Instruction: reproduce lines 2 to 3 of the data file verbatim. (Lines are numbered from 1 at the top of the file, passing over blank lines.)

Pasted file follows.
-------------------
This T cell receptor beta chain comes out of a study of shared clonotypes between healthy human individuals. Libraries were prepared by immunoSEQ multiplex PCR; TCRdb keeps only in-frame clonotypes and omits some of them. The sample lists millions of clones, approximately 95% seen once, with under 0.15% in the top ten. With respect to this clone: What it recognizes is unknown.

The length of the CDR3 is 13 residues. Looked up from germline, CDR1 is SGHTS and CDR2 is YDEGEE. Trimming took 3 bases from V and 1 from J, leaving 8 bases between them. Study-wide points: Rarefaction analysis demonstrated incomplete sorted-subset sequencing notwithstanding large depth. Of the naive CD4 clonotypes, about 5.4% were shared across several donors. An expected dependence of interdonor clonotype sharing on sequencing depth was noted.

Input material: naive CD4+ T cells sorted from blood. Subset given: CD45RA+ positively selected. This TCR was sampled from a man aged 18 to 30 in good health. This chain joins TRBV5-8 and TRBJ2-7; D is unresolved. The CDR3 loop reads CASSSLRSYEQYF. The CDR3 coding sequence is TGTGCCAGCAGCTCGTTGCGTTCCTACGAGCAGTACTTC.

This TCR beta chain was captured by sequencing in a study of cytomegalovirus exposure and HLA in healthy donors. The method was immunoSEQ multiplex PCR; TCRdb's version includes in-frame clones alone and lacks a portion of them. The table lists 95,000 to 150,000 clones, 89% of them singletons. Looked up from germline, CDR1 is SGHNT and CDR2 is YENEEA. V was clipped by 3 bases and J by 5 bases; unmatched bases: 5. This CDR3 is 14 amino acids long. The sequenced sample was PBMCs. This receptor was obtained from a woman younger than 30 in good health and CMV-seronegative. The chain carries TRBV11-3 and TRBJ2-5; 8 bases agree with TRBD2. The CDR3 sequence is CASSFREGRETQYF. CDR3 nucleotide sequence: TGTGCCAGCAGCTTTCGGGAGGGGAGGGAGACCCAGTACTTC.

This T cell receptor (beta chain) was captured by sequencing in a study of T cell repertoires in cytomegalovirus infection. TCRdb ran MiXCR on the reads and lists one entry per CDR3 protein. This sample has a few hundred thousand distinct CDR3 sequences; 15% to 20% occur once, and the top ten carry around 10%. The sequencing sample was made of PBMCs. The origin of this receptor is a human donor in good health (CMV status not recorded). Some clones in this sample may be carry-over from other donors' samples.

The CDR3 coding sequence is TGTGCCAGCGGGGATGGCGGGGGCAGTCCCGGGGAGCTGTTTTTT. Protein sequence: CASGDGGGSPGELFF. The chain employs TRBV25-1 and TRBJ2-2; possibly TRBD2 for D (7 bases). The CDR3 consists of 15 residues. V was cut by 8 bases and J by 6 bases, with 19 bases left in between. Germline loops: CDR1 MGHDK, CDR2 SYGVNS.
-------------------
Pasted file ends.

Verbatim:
The length of the CDR3 is 13 residues. Looked up from germline, CDR1 is SGHTS and CDR2 is YDEGEE. Trimming took 3 bases from V and 1 from J, leaving 8 bases between them. Study-wide points: Rarefaction analysis demonstrated incomplete sorted-subset sequencing notwithstanding large depth. Of the naive CD4 clonotypes, about 5.4% were shared across several donors. An expected dependence of interdonor clonotype sharing on sequencing depth was noted.

Input material: naive CD4+ T cells sorted from blood. Subset given: CD45RA+ positively selected. This TCR was sampled from a man aged 18 to 30 in good health. This chain joins TRBV5-8 and TRBJ2-7; D is unresolved. The CDR3 loop reads CASSSLRSYEQYF. The CDR3 coding sequence is TGTGCCAGCAGCTCGTTGCGTTCCTACGAGCAGTACTTC.